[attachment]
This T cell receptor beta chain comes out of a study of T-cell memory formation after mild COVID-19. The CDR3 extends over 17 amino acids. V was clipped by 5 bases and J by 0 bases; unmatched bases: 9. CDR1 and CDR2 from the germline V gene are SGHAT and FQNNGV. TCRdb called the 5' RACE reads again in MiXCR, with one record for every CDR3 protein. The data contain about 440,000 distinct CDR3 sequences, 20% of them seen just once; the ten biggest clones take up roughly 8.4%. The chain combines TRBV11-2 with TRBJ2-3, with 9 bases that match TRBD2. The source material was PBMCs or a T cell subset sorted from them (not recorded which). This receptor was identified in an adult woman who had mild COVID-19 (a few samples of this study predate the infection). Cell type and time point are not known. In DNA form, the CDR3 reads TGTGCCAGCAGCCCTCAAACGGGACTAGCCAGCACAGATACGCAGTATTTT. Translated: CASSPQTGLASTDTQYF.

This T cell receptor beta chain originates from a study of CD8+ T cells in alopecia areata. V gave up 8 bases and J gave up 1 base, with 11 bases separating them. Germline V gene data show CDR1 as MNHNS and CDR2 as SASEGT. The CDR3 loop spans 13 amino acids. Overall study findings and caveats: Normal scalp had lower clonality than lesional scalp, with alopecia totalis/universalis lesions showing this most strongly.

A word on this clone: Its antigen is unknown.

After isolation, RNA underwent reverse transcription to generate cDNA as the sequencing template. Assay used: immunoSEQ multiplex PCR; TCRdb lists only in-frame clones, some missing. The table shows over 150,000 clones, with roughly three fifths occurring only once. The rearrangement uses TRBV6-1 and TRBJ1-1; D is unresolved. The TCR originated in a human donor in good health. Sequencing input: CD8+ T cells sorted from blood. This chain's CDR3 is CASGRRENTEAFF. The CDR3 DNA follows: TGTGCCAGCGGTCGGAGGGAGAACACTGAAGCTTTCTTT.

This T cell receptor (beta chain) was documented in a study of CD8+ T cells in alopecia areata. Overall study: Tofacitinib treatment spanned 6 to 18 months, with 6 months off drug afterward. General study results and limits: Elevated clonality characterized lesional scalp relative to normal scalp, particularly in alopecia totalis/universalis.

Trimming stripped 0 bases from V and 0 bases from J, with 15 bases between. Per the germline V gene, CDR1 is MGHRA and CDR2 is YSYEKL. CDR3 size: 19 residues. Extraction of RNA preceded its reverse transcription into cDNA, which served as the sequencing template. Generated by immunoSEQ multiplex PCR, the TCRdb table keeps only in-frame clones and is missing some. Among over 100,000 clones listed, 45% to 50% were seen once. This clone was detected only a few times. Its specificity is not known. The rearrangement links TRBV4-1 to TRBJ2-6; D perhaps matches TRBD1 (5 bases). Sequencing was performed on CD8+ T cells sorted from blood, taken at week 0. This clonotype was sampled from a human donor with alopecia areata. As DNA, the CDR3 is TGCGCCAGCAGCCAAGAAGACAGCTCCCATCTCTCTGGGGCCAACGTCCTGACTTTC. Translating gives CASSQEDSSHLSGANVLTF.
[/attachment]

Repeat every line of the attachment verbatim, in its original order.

This T cell receptor beta chain comes out of a study of T-cell memory formation after mild COVID-19. The CDR3 extends over 17 amino acids. V was clipped by 5 bases and J by 0 bases; unmatched bases: 9. CDR1 and CDR2 from the germline V gene are SGHAT and FQNNGV. TCRdb called the 5' RACE reads again in MiXCR, with one record for every CDR3 protein. The data contain about 440,000 distinct CDR3 sequences, 20% of them seen just once; the ten biggest clones take up roughly 8.4%. The chain combines TRBV11-2 with TRBJ2-3, with 9 bases that match TRBD2. The source material was PBMCs or a T cell subset sorted from them (not recorded which). This receptor was identified in an adult woman who had mild COVID-19 (a few samples of this study predate the infection). Cell type and time point are not known. In DNA form, the CDR3 reads TGTGCCAGCAGCCCTCAAACGGGACTAGCCAGCACAGATACGCAGTATTTT. Translated: CASSPQTGLASTDTQYF.

This T cell receptor beta chain originates from a study of CD8+ T cells in alopecia areata. V gave up 8 bases and J gave up 1 base, with 11 bases separating them. Germline V gene data show CDR1 as MNHNS and CDR2 as SASEGT. The CDR3 loop spans 13 amino acids. Overall study findings and caveats: Normal scalp had lower clonality than lesional scalp, with alopecia totalis/universalis lesions showing this most strongly.

A word on this clone: Its antigen is unknown.

After isolation, RNA underwent reverse transcription to generate cDNA as the sequencing template. Assay used: immunoSEQ multiplex PCR; TCRdb lists only in-frame clones, some missing. The table shows over 150,000 clones, with roughly three fifths occurring only once. The rearrangement uses TRBV6-1 and TRBJ1-1; D is unresolved. The TCR originated in a human donor in good health. Sequencing input: CD8+ T cells sorted from blood. This chain's CDR3 is CASGRRENTEAFF. The CDR3 DNA follows: TGTGCCAGCGGTCGGAGGGAGAACACTGAAGCTTTCTTT.

This T cell receptor (beta chain) was documented in a study of CD8+ T cells in alopecia areata. Overall study: Tofacitinib treatment spanned 6 to 18 months, with 6 months off drug afterward. General study results and limits: Elevated clonality characterized lesional scalp relative to normal scalp, particularly in alopecia totalis/universalis.

Trimming stripped 0 bases from V and 0 bases from J, with 15 bases between. Per the germline V gene, CDR1 is MGHRA and CDR2 is YSYEKL. CDR3 size: 19 residues. Extraction of RNA preceded its reverse transcription into cDNA, which served as the sequencing template. Generated by immunoSEQ multiplex PCR, the TCRdb table keeps only in-frame clones and is missing some. Among over 100,000 clones listed, 45% to 50% were seen once. This clone was detected only a few times. Its specificity is not known. The rearrangement links TRBV4-1 to TRBJ2-6; D perhaps matches TRBD1 (5 bases). Sequencing was performed on CD8+ T cells sorted from blood, taken at week 0. This clonotype was sampled from a human donor with alopecia areata. As DNA, the CDR3 is TGCGCCAGCAGCCAAGAAGACAGCTCCCATCTCTCTGGGGCCAACGTCCTGACTTTC. Translating gives CASSQEDSSHLSGANVLTF.